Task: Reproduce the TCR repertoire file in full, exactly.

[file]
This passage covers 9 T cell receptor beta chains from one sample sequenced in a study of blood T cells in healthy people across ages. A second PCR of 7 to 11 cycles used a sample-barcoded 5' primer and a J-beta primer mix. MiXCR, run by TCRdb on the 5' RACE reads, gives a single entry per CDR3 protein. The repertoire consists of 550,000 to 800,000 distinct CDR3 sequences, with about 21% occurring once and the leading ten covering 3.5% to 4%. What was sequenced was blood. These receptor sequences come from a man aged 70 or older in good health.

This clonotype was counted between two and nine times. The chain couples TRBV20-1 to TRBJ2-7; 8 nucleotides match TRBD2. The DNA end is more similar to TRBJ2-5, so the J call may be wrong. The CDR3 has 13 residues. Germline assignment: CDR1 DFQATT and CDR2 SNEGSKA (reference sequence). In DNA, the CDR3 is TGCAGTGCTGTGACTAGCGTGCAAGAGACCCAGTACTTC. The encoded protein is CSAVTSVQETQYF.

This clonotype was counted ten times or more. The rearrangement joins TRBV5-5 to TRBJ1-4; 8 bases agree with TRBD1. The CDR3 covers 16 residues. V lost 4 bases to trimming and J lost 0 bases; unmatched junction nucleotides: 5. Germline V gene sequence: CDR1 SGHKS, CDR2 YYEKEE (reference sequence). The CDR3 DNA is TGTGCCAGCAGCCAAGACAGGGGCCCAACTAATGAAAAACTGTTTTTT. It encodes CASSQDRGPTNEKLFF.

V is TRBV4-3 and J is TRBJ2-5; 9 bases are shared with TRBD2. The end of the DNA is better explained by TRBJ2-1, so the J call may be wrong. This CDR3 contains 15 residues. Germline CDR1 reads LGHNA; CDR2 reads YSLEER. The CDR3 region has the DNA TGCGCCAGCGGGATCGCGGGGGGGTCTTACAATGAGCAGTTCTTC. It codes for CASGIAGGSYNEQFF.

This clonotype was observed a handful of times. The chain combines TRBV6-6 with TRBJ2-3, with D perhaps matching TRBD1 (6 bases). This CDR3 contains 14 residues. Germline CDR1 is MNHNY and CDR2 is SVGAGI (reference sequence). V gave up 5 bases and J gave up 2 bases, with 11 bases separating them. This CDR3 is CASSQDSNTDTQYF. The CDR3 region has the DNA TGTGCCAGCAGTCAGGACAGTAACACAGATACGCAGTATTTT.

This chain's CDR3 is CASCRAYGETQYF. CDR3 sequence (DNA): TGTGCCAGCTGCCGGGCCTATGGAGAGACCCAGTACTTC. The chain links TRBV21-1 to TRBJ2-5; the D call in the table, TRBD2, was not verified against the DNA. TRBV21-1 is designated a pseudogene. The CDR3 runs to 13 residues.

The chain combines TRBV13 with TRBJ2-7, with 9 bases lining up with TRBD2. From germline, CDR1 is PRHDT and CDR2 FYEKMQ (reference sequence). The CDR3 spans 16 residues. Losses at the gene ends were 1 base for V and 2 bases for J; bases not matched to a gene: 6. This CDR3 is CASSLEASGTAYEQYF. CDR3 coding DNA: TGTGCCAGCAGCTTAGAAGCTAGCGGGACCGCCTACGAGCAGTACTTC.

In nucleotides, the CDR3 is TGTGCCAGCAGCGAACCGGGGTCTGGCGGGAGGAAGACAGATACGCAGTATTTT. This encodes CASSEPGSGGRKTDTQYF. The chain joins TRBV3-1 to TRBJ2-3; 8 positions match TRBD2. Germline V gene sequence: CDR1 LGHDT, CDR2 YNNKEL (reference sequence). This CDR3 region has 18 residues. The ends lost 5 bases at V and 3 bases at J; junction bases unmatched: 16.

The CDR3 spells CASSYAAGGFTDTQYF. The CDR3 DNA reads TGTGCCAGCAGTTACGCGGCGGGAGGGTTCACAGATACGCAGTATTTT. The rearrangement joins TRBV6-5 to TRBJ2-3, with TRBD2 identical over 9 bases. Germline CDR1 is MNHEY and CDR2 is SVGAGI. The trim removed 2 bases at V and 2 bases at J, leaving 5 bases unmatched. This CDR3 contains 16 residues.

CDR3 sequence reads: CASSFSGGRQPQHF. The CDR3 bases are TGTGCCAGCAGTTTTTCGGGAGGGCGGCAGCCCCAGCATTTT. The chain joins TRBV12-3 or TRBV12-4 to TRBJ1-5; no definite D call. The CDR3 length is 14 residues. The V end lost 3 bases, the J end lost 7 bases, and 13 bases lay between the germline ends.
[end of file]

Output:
This passage covers 9 T cell receptor beta chains from one sample sequenced in a study of blood T cells in healthy people across ages. A second PCR of 7 to 11 cycles used a sample-barcoded 5' primer and a J-beta primer mix. MiXCR, run by TCRdb on the 5' RACE reads, gives a single entry per CDR3 protein. The repertoire consists of 550,000 to 800,000 distinct CDR3 sequences, with about 21% occurring once and the leading ten covering 3.5% to 4%. What was sequenced was blood. These receptor sequences come from a man aged 70 or older in good health.

This clonotype was counted between two and nine times. The chain couples TRBV20-1 to TRBJ2-7; 8 nucleotides match TRBD2. The DNA end is more similar to TRBJ2-5, so the J call may be wrong. The CDR3 has 13 residues. Germline assignment: CDR1 DFQATT and CDR2 SNEGSKA (reference sequence). In DNA, the CDR3 is TGCAGTGCTGTGACTAGCGTGCAAGAGACCCAGTACTTC. The encoded protein is CSAVTSVQETQYF.

This clonotype was counted ten times or more. The rearrangement joins TRBV5-5 to TRBJ1-4; 8 bases agree with TRBD1. The CDR3 covers 16 residues. V lost 4 bases to trimming and J lost 0 bases; unmatched junction nucleotides: 5. Germline V gene sequence: CDR1 SGHKS, CDR2 YYEKEE (reference sequence). The CDR3 DNA is TGTGCCAGCAGCCAAGACAGGGGCCCAACTAATGAAAAACTGTTTTTT. It encodes CASSQDRGPTNEKLFF.

V is TRBV4-3 and J is TRBJ2-5; 9 bases are shared with TRBD2. The end of the DNA is better explained by TRBJ2-1, so the J call may be wrong. This CDR3 contains 15 residues. Germline CDR1 reads LGHNA; CDR2 reads YSLEER. The CDR3 region has the DNA TGCGCCAGCGGGATCGCGGGGGGGTCTTACAATGAGCAGTTCTTC. It codes for CASGIAGGSYNEQFF.

This clonotype was observed a handful of times. The chain combines TRBV6-6 with TRBJ2-3, with D perhaps matching TRBD1 (6 bases). This CDR3 contains 14 residues. Germline CDR1 is MNHNY and CDR2 is SVGAGI (reference sequence). V gave up 5 bases and J gave up 2 bases, with 11 bases separating them. This CDR3 is CASSQDSNTDTQYF. The CDR3 region has the DNA TGTGCCAGCAGTCAGGACAGTAACACAGATACGCAGTATTTT.

This chain's CDR3 is CASCRAYGETQYF. CDR3 sequence (DNA): TGTGCCAGCTGCCGGGCCTATGGAGAGACCCAGTACTTC. The chain links TRBV21-1 to TRBJ2-5; the D call in the table, TRBD2, was not verified against the DNA. TRBV21-1 is designated a pseudogene. The CDR3 runs to 13 residues.

The chain combines TRBV13 with TRBJ2-7, with 9 bases lining up with TRBD2. From germline, CDR1 is PRHDT and CDR2 FYEKMQ (reference sequence). The CDR3 spans 16 residues. Losses at the gene ends were 1 base for V and 2 bases for J; bases not matched to a gene: 6. This CDR3 is CASSLEASGTAYEQYF. CDR3 coding DNA: TGTGCCAGCAGCTTAGAAGCTAGCGGGACCGCCTACGAGCAGTACTTC.

In nucleotides, the CDR3 is TGTGCCAGCAGCGAACCGGGGTCTGGCGGGAGGAAGACAGATACGCAGTATTTT. This encodes CASSEPGSGGRKTDTQYF. The chain joins TRBV3-1 to TRBJ2-3; 8 positions match TRBD2. Germline V gene sequence: CDR1 LGHDT, CDR2 YNNKEL (reference sequence). This CDR3 region has 18 residues. The ends lost 5 bases at V and 3 bases at J; junction bases unmatched: 16.

The CDR3 spells CASSYAAGGFTDTQYF. The CDR3 DNA reads TGTGCCAGCAGTTACGCGGCGGGAGGGTTCACAGATACGCAGTATTTT. The rearrangement joins TRBV6-5 to TRBJ2-3, with TRBD2 identical over 9 bases. Germline CDR1 is MNHEY and CDR2 is SVGAGI. The trim removed 2 bases at V and 2 bases at J, leaving 5 bases unmatched. This CDR3 contains 16 residues.

CDR3 sequence reads: CASSFSGGRQPQHF. The CDR3 bases are TGTGCCAGCAGTTTTTCGGGAGGGCGGCAGCCCCAGCATTTT. The chain joins TRBV12-3 or TRBV12-4 to TRBJ1-5; no definite D call. The CDR3 length is 14 residues. The V end lost 3 bases, the J end lost 7 bases, and 13 bases lay between the germline ends.